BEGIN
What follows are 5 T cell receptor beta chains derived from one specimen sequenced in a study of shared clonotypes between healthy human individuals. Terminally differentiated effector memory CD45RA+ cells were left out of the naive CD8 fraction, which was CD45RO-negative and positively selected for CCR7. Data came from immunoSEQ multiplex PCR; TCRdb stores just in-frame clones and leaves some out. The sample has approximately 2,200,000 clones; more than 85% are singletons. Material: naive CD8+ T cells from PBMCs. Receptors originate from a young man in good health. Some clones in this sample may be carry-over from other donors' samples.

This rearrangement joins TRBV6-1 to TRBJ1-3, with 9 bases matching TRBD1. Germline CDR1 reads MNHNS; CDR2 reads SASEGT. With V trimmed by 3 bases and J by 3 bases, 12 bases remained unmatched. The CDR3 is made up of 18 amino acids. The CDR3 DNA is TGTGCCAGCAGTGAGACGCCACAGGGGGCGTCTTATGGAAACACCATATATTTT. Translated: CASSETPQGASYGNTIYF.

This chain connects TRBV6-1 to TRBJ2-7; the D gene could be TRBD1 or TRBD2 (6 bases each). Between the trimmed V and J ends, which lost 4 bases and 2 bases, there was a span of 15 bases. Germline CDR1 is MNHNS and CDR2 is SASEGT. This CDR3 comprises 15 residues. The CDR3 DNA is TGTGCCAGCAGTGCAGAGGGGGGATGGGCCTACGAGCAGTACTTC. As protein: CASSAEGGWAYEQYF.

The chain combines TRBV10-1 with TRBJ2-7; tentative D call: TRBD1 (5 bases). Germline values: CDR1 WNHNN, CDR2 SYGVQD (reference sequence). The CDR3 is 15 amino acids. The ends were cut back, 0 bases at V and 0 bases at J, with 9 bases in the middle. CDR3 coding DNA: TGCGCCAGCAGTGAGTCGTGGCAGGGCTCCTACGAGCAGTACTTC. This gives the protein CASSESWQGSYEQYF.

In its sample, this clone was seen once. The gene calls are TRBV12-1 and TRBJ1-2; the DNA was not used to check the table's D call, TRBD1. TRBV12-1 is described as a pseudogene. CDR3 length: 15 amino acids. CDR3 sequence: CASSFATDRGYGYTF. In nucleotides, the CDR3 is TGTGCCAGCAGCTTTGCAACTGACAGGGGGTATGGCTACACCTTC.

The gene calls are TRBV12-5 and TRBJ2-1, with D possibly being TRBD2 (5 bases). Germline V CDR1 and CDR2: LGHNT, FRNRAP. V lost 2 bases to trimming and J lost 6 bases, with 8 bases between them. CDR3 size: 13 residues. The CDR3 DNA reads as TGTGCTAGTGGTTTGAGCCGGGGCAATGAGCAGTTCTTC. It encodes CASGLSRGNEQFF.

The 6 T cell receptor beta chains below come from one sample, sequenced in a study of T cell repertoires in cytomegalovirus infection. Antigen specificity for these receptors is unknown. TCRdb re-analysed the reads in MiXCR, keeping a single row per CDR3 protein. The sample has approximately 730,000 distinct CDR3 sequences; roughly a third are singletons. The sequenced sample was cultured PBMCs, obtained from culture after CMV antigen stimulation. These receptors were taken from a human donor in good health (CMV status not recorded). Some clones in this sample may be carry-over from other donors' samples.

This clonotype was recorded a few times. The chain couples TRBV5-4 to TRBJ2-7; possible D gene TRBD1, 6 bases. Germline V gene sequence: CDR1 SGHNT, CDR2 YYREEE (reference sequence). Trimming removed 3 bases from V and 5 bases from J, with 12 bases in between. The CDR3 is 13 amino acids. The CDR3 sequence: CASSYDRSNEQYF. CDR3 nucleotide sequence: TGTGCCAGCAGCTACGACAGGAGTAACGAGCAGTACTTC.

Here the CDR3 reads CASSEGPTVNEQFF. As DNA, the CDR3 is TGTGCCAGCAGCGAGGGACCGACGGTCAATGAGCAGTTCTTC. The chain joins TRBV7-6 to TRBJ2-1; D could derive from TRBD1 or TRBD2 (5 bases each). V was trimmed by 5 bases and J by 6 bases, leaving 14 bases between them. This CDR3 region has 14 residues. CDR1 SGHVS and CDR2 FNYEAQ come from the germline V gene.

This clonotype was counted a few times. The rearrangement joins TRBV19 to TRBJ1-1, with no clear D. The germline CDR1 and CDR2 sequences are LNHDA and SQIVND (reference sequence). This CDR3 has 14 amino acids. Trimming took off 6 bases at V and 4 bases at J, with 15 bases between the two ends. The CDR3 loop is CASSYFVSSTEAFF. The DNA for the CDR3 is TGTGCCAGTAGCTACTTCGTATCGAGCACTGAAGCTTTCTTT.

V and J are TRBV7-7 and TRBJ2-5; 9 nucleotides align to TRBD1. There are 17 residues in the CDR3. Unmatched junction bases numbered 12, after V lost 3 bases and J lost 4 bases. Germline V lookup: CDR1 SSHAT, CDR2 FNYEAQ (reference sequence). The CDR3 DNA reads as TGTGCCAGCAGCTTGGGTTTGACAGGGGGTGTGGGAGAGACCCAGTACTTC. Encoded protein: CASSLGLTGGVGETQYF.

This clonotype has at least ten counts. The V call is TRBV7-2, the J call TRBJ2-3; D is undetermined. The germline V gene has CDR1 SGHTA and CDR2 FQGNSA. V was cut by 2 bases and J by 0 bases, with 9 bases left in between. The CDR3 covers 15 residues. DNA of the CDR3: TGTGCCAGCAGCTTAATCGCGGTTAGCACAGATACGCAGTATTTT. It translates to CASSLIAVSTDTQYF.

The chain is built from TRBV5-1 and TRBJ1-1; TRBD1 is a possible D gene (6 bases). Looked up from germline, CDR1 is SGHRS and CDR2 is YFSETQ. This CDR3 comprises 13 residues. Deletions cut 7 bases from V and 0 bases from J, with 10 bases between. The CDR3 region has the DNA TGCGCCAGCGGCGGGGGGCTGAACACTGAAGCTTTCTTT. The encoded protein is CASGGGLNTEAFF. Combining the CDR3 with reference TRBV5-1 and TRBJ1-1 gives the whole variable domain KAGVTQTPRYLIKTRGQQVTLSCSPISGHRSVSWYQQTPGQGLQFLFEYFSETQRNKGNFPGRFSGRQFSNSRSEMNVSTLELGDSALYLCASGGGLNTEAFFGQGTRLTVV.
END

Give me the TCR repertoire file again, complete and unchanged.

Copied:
What follows are 5 T cell receptor beta chains derived from one specimen sequenced in a study of shared clonotypes between healthy human individuals. Terminally differentiated effector memory CD45RA+ cells were left out of the naive CD8 fraction, which was CD45RO-negative and positively selected for CCR7. Data came from immunoSEQ multiplex PCR; TCRdb stores just in-frame clones and leaves some out. The sample has approximately 2,200,000 clones; more than 85% are singletons. Material: naive CD8+ T cells from PBMCs. Receptors originate from a young man in good health. Some clones in this sample may be carry-over from other donors' samples.

This rearrangement joins TRBV6-1 to TRBJ1-3, with 9 bases matching TRBD1. Germline CDR1 reads MNHNS; CDR2 reads SASEGT. With V trimmed by 3 bases and J by 3 bases, 12 bases remained unmatched. The CDR3 is made up of 18 amino acids. The CDR3 DNA is TGTGCCAGCAGTGAGACGCCACAGGGGGCGTCTTATGGAAACACCATATATTTT. Translated: CASSETPQGASYGNTIYF.

This chain connects TRBV6-1 to TRBJ2-7; the D gene could be TRBD1 or TRBD2 (6 bases each). Between the trimmed V and J ends, which lost 4 bases and 2 bases, there was a span of 15 bases. Germline CDR1 is MNHNS and CDR2 is SASEGT. This CDR3 comprises 15 residues. The CDR3 DNA is TGTGCCAGCAGTGCAGAGGGGGGATGGGCCTACGAGCAGTACTTC. As protein: CASSAEGGWAYEQYF.

The chain combines TRBV10-1 with TRBJ2-7; tentative D call: TRBD1 (5 bases). Germline values: CDR1 WNHNN, CDR2 SYGVQD (reference sequence). The CDR3 is 15 amino acids. The ends were cut back, 0 bases at V and 0 bases at J, with 9 bases in the middle. CDR3 coding DNA: TGCGCCAGCAGTGAGTCGTGGCAGGGCTCCTACGAGCAGTACTTC. This gives the protein CASSESWQGSYEQYF.

In its sample, this clone was seen once. The gene calls are TRBV12-1 and TRBJ1-2; the DNA was not used to check the table's D call, TRBD1. TRBV12-1 is described as a pseudogene. CDR3 length: 15 amino acids. CDR3 sequence: CASSFATDRGYGYTF. In nucleotides, the CDR3 is TGTGCCAGCAGCTTTGCAACTGACAGGGGGTATGGCTACACCTTC.

The gene calls are TRBV12-5 and TRBJ2-1, with D possibly being TRBD2 (5 bases). Germline V CDR1 and CDR2: LGHNT, FRNRAP. V lost 2 bases to trimming and J lost 6 bases, with 8 bases between them. CDR3 size: 13 residues. The CDR3 DNA reads as TGTGCTAGTGGTTTGAGCCGGGGCAATGAGCAGTTCTTC. It encodes CASGLSRGNEQFF.

The 6 T cell receptor beta chains below come from one sample, sequenced in a study of T cell repertoires in cytomegalovirus infection. Antigen specificity for these receptors is unknown. TCRdb re-analysed the reads in MiXCR, keeping a single row per CDR3 protein. The sample has approximately 730,000 distinct CDR3 sequences; roughly a third are singletons. The sequenced sample was cultured PBMCs, obtained from culture after CMV antigen stimulation. These receptors were taken from a human donor in good health (CMV status not recorded). Some clones in this sample may be carry-over from other donors' samples.

This clonotype was recorded a few times. The chain couples TRBV5-4 to TRBJ2-7; possible D gene TRBD1, 6 bases. Germline V gene sequence: CDR1 SGHNT, CDR2 YYREEE (reference sequence). Trimming removed 3 bases from V and 5 bases from J, with 12 bases in between. The CDR3 is 13 amino acids. The CDR3 sequence: CASSYDRSNEQYF. CDR3 nucleotide sequence: TGTGCCAGCAGCTACGACAGGAGTAACGAGCAGTACTTC.

Here the CDR3 reads CASSEGPTVNEQFF. As DNA, the CDR3 is TGTGCCAGCAGCGAGGGACCGACGGTCAATGAGCAGTTCTTC. The chain joins TRBV7-6 to TRBJ2-1; D could derive from TRBD1 or TRBD2 (5 bases each). V was trimmed by 5 bases and J by 6 bases, leaving 14 bases between them. This CDR3 region has 14 residues. CDR1 SGHVS and CDR2 FNYEAQ come from the germline V gene.

This clonotype was counted a few times. The rearrangement joins TRBV19 to TRBJ1-1, with no clear D. The germline CDR1 and CDR2 sequences are LNHDA and SQIVND (reference sequence). This CDR3 has 14 amino acids. Trimming took off 6 bases at V and 4 bases at J, with 15 bases between the two ends. The CDR3 loop is CASSYFVSSTEAFF. The DNA for the CDR3 is TGTGCCAGTAGCTACTTCGTATCGAGCACTGAAGCTTTCTTT.

V and J are TRBV7-7 and TRBJ2-5; 9 nucleotides align to TRBD1. There are 17 residues in the CDR3. Unmatched junction bases numbered 12, after V lost 3 bases and J lost 4 bases. Germline V lookup: CDR1 SSHAT, CDR2 FNYEAQ (reference sequence). The CDR3 DNA reads as TGTGCCAGCAGCTTGGGTTTGACAGGGGGTGTGGGAGAGACCCAGTACTTC. Encoded protein: CASSLGLTGGVGETQYF.

This clonotype has at least ten counts. The V call is TRBV7-2, the J call TRBJ2-3; D is undetermined. The germline V gene has CDR1 SGHTA and CDR2 FQGNSA. V was cut by 2 bases and J by 0 bases, with 9 bases left in between. The CDR3 covers 15 residues. DNA of the CDR3: TGTGCCAGCAGCTTAATCGCGGTTAGCACAGATACGCAGTATTTT. It translates to CASSLIAVSTDTQYF.

The chain is built from TRBV5-1 and TRBJ1-1; TRBD1 is a possible D gene (6 bases). Looked up from germline, CDR1 is SGHRS and CDR2 is YFSETQ. This CDR3 comprises 13 residues. Deletions cut 7 bases from V and 0 bases from J, with 10 bases between. The CDR3 region has the DNA TGCGCCAGCGGCGGGGGGCTGAACACTGAAGCTTTCTTT. The encoded protein is CASGGGLNTEAFF. Combining the CDR3 with reference TRBV5-1 and TRBJ1-1 gives the whole variable domain KAGVTQTPRYLIKTRGQQVTLSCSPISGHRSVSWYQQTPGQGLQFLFEYFSETQRNKGNFPGRFSGRQFSNSRSEMNVSTLELGDSALYLCASGGGLNTEAFFGQGTRLTVV.